Arctic Summer by Damon Galgut [Book Thoughts]

Arctic Summer is a biographical-historical hybrid capturing E.M. Forster’s secret homosexuality. It’s a depiction of the times, is factually accurate, and it kept me interested.
-Imran

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Arctic Summer by Damon Galgut

Damon Galgut is a South African novelist twice nominated for the Booker Prize for The Good Doctor and In A Strange Room. After his semi(?)-autobiographical novel, In A Strange Room, Galgut has moved onto full-blown biography. Arctic Summer is not, as the title suggests, about underwhelming warm seasons. No it’s a fictionalized (but accurate) biography of E.M. Forster, author of Passage to India.

Following the posthumous publication of his book Maurice, the world caught on that Forster was gay. A minorite, Forster called himself. In early 1900s Britain, homosexuality was as unfashionable as it ever was (illegal actually) and the book reminds us that Oscar Wilde was jailed for said offence not so long ago. Arctic Summer is an attempt to reconstruct Forster’s experience of living with his true nature kept secret. The heart of the story is Forster’s close friendship with Syed Ross Masood, to whom Passage to India is dedicated.

The novel does break out of Forster’s life. At times it becomes more of a historical novel framed by a biography than a biographical novel enlaced with history. The British colonization of India and the politics and racism along with it are excellently captured. There’s an understanding of both the British and the Indian cultures that helps us readers bridge the gap between the two. And Arctic Summer sugarcoats very little: the ugliness of colonialism comes through and we’re shown the British class system along with all it’s hateful elitism.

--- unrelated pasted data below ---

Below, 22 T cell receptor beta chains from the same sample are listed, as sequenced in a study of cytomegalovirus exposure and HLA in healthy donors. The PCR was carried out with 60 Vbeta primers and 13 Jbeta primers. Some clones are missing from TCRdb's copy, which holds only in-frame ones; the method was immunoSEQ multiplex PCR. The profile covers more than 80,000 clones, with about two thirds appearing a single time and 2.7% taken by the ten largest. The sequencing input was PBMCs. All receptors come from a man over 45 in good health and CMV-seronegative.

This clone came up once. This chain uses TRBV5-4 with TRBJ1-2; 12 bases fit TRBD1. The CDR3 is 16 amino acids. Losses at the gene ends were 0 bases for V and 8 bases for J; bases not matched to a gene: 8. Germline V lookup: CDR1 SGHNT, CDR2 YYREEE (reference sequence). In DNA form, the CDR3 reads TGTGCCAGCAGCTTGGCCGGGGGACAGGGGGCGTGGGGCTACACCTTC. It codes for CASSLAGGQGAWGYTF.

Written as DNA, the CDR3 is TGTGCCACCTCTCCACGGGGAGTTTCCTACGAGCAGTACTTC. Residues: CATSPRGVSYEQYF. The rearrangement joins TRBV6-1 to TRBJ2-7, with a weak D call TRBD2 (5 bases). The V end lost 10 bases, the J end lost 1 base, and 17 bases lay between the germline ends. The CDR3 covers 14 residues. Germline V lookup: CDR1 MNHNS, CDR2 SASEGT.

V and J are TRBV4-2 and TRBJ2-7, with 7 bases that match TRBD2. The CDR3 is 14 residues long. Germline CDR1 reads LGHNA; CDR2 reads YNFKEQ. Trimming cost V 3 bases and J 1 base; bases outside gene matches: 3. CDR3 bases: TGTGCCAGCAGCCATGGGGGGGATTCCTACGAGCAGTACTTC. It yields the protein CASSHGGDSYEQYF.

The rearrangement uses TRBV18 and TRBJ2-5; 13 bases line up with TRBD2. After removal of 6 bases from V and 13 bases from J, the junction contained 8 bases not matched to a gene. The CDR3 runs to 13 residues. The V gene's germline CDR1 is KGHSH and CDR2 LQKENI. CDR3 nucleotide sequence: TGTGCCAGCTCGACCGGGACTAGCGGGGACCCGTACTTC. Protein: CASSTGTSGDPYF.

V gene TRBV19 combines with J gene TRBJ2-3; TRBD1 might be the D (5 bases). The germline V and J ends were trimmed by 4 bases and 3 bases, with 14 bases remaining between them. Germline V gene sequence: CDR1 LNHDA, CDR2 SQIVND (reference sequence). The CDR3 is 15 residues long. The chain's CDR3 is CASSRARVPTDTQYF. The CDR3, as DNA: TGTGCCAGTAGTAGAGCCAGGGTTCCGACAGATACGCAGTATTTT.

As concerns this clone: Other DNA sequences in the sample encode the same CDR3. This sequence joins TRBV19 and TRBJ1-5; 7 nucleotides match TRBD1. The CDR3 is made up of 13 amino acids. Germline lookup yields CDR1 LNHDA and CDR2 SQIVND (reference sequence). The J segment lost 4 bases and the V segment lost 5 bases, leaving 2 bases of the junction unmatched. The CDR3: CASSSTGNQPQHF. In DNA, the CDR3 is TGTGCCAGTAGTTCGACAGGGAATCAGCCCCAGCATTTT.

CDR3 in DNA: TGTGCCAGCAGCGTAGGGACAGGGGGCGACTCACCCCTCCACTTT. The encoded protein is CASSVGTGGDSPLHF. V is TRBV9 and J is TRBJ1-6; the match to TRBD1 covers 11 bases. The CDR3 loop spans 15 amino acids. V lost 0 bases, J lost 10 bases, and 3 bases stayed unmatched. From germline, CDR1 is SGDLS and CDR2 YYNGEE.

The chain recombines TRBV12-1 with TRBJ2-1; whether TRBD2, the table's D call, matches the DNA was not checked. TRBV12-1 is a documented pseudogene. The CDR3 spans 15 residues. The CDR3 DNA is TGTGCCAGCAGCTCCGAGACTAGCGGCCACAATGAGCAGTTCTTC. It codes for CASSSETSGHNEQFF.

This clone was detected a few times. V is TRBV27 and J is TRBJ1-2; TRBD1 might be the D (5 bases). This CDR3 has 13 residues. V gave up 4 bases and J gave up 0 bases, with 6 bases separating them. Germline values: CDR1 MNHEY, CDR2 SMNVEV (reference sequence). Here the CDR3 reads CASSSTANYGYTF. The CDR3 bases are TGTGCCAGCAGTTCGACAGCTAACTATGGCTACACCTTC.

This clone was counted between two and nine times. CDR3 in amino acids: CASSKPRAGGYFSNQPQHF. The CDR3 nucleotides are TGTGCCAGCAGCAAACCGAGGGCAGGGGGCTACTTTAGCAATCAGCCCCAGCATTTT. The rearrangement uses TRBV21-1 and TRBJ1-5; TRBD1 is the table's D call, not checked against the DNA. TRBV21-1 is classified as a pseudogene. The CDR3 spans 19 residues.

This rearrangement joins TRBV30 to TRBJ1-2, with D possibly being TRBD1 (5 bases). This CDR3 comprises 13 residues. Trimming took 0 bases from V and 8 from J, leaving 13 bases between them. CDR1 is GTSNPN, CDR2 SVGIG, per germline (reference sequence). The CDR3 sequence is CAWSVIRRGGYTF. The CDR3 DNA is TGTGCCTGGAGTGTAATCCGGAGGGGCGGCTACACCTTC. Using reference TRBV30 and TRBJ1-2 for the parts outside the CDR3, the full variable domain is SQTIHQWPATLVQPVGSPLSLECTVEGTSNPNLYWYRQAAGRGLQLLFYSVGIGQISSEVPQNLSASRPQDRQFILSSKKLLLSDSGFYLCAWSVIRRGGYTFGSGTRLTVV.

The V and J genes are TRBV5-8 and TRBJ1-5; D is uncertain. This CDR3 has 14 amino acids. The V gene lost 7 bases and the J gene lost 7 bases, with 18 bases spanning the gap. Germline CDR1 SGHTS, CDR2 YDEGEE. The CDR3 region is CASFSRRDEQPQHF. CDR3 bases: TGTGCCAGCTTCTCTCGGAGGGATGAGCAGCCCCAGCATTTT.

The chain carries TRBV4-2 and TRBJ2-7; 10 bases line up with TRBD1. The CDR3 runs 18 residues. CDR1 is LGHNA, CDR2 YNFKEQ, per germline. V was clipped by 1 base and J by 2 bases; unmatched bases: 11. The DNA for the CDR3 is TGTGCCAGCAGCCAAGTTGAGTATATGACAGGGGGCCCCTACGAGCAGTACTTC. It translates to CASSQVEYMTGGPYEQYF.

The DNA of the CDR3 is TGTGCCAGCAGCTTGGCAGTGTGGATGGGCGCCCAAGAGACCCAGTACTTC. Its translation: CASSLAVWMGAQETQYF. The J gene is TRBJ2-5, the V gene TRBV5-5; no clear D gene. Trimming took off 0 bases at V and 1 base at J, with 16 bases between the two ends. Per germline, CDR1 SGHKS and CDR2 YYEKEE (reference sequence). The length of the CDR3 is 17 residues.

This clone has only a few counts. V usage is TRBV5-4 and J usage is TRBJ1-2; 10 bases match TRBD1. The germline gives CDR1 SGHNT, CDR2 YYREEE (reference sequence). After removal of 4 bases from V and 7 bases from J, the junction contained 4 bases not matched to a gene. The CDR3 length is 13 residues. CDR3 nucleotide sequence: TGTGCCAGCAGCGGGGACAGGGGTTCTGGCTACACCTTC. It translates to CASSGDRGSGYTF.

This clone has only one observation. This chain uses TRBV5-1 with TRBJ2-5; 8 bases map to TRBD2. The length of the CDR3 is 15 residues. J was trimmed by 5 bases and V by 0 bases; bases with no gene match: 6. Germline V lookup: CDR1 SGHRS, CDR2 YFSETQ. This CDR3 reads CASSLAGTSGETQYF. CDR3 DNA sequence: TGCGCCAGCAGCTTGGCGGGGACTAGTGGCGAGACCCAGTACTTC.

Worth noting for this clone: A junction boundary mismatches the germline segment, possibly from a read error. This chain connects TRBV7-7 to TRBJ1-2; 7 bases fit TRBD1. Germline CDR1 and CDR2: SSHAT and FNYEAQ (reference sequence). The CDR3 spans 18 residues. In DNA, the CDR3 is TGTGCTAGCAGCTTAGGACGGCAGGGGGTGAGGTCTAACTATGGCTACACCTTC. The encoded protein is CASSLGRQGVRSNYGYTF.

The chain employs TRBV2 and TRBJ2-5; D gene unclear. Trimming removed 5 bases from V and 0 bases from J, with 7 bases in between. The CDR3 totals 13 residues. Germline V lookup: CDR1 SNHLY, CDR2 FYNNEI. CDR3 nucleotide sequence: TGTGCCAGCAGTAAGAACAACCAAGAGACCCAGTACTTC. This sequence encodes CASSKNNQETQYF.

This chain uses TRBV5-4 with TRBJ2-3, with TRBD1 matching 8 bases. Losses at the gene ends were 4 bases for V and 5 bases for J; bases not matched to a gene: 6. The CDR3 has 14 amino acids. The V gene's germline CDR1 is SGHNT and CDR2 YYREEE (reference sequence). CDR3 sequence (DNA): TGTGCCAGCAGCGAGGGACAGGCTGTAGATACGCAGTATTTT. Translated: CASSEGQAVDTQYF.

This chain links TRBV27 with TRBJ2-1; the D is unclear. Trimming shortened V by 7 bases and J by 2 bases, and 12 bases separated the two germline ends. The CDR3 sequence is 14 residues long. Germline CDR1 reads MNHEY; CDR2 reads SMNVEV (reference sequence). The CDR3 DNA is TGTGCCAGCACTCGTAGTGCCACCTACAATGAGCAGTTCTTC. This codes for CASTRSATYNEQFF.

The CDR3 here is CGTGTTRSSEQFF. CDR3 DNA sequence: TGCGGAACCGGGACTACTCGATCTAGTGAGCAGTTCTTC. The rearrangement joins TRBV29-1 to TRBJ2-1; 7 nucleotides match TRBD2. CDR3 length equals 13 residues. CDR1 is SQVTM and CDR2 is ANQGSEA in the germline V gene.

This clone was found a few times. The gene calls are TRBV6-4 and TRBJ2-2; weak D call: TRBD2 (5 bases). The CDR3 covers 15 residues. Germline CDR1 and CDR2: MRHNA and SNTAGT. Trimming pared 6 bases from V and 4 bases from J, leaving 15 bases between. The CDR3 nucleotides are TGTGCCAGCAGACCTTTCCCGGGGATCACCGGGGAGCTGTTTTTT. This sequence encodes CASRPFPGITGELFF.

Back to Forster: Arctic Summer is personal. It’s introspective, and let’s us quite deep into what Galgut assumes is in Forster’s head. Of course, it is impossible to know what a man was thinking 100 years ago but I hear that the novel is accurate with regard to historical facts and and Forster’s behaviour. I’m hazarding an uneducated guess that many of the details regarding Forster’s relationships with various men are fictionalized to some degree, but it would have been criminal to let factual uncertainty get in the way of a good story. And Arctic Summer is a good story.

I actually wondered at times if Arctic Summer was written by the same writer as The Good Doctor and In A Strange Room. The sense of bleakness is not present, replaced instead by an air of mystique and adventure. Arctic Summer feels like a more traditional novel than Galgut’s others (longer too) but further in, there are the familiar themes that I’ve come to know Galgut by: the sense of isolation, of not belonging; the lack of closure and the imperfection of human relationships. And all of these themes fit with Forster’s story. His struggle with his sexuality and his failures to connect with people because of it make fascinating reading. But more than that it allows us to empathize with someone who society respected, but not for being himself.

Arctic Summer is a biographical-historical hybrid capturing E.M. Forster’s secret homosexuality. It’s a depiction of the times, is factually accurate, and it kept me interested.

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